Principal Investigators: Jeremy Kane and Claire Greene, Columbia University Mailman School of Public Health
Refugees are at risk for unhealthy alcohol and other drug (AOD) use, yet few receive treatment. This research will evaluate the effectiveness and implementation of stepped-care AOD services (screening, brief intervention, and referral to evidence-based psychotherapy) for Congolese refugees and host community members in Mantapala, an integrated settlement in northern Zambia. We will first explore the types, correlates, and patterns of AOD use, validate measures for AOD use, and adapt the interventions and research procedures to be locally relevant and acceptable in the study context. Refugee incentive workers will be trained to deliver the intervention to 200 persons reporting unhealthy AOD use. Using a hybrid effectiveness-implementation trial and mixed-methods data collection, we will evaluate the feasibility, cost, barriers and facilitators to implementation of the intervention, as well as its effectiveness in reducing unhealthy AOD use and co-occurring mental health problems 12-months after baseline relative to those receiving treatment-as-usual.
Alcohol and other drugs are responsible for substantial physical, psychological, and social harms, including in humanitarian settings. This research will aid us in identifying which interventions are effective for reducing this burden and how we need to adapt services so they are relevant, acceptable, and feasible in humanitarian contexts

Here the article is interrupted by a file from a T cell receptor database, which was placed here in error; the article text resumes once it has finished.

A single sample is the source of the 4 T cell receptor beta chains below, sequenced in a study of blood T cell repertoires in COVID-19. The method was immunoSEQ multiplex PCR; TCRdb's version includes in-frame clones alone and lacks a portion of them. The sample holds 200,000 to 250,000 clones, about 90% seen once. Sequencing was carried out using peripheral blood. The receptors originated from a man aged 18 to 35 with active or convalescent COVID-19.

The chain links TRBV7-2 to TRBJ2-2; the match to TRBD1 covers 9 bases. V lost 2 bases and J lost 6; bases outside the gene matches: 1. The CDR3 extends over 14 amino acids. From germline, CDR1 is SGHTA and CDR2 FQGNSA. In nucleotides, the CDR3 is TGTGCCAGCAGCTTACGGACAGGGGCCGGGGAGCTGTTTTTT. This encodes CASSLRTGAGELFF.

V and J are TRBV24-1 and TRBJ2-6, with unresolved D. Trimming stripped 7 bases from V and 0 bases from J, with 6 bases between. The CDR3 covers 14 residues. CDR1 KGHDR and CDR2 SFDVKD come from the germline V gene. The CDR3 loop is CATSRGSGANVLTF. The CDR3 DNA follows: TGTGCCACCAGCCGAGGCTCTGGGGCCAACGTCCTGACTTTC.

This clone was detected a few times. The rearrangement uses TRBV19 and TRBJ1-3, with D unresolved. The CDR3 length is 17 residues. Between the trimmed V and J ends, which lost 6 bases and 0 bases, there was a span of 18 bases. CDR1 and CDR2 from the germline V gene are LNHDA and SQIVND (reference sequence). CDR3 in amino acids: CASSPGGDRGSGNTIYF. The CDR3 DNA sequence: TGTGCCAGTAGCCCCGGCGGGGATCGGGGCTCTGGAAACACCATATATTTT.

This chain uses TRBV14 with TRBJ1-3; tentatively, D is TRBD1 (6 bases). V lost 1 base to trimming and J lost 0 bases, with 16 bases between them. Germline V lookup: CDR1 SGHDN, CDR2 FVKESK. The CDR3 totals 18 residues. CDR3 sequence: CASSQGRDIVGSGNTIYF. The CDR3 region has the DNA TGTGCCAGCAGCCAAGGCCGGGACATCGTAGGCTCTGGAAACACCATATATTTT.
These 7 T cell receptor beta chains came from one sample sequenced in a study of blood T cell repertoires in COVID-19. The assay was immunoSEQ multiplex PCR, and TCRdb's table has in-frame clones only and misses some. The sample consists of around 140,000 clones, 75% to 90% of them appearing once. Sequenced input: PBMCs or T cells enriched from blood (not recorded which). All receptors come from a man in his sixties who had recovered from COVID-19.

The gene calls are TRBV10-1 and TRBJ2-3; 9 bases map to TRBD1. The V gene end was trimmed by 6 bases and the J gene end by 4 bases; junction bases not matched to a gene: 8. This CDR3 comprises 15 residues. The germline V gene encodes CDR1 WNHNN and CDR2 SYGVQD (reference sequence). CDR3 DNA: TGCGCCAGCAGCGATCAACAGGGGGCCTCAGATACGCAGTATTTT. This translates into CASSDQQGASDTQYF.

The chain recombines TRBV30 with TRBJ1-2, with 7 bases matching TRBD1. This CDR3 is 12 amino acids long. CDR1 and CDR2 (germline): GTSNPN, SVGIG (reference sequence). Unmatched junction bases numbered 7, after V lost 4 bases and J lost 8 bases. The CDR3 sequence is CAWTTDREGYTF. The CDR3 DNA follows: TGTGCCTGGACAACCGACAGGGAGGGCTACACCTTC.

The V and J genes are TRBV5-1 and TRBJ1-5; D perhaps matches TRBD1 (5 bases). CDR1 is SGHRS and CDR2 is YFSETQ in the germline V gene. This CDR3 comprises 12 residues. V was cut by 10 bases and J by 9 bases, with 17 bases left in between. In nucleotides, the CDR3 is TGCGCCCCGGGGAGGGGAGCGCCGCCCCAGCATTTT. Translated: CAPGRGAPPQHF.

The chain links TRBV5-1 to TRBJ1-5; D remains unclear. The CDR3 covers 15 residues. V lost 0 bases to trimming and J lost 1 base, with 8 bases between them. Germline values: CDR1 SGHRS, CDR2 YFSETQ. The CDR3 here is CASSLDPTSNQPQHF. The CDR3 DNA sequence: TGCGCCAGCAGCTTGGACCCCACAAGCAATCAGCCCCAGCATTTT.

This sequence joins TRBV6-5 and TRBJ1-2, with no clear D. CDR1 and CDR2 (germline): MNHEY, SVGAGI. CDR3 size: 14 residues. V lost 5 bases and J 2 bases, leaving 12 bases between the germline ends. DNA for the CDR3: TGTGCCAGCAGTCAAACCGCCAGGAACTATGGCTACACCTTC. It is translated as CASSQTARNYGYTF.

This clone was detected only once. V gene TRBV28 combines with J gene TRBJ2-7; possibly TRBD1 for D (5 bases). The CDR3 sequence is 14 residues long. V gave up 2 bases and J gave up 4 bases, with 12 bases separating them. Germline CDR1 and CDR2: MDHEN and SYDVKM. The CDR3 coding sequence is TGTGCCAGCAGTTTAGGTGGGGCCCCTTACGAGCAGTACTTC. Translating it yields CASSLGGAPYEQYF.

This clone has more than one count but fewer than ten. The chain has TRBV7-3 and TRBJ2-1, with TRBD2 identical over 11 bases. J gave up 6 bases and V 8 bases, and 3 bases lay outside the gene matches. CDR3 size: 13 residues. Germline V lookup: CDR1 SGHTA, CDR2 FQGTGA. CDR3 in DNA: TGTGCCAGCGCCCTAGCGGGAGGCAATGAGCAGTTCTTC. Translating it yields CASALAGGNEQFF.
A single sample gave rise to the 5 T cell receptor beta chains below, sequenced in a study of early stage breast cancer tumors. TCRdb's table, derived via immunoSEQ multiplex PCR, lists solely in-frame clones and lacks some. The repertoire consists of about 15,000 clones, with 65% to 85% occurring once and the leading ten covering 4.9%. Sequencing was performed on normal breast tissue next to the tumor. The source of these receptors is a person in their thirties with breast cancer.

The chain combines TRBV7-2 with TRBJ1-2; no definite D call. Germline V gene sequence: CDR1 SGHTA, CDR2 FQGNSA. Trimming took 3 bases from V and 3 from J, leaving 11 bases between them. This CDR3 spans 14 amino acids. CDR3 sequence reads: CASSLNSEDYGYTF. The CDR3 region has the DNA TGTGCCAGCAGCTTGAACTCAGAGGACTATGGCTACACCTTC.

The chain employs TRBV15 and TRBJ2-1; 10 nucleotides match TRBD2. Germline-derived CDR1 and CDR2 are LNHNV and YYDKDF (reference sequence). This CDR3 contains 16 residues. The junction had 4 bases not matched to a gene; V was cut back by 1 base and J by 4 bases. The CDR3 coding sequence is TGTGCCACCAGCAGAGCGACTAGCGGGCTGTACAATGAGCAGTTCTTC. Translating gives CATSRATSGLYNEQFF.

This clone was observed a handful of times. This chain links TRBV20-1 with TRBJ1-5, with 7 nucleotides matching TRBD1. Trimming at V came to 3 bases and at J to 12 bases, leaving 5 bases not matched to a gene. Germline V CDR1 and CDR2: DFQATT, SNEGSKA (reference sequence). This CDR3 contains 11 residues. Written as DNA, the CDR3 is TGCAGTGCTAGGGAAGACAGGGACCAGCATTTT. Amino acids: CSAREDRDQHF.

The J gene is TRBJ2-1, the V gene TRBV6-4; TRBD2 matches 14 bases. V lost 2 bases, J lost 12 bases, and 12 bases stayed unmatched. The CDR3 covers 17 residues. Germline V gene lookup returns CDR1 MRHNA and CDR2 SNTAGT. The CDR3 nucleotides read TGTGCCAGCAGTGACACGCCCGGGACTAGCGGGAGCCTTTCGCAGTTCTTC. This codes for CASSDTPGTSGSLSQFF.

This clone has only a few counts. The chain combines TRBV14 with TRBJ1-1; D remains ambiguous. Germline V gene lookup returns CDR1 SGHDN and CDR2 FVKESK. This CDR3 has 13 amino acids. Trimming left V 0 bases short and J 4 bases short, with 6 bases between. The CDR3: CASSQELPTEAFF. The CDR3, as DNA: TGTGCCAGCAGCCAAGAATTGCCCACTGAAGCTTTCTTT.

There is an absence of information on how to effectively treat unhealthy alcohol and other drug use in humanitarian settings. Results from this study will be among the first to provide critical evidence regarding whether a stepped-care system including evidence-based intervention components is effective and feasible within humanitarian settings.
Anticipated clinical and public health outcomes include reduced alcohol and other drug use, improved mental health, and reductions in substance-related consequences (e.g., gender-based violence). We also anticipate discovering unique considerations for adapting evidence-based interventions tested in non-humanitarian contexts to complex humanitarian settings. Furthermore, this research provides an opportunity to examine the implementation of a public health intervention through an integrated governmental and non-governmental system to both refugees and host community members. We will produce and disseminate study outcomes, intervention manuals, screening tools, and implementation plans to researchers, practitioners, and policymakers through our study partners, webinars, publications, and dissemination meetings.
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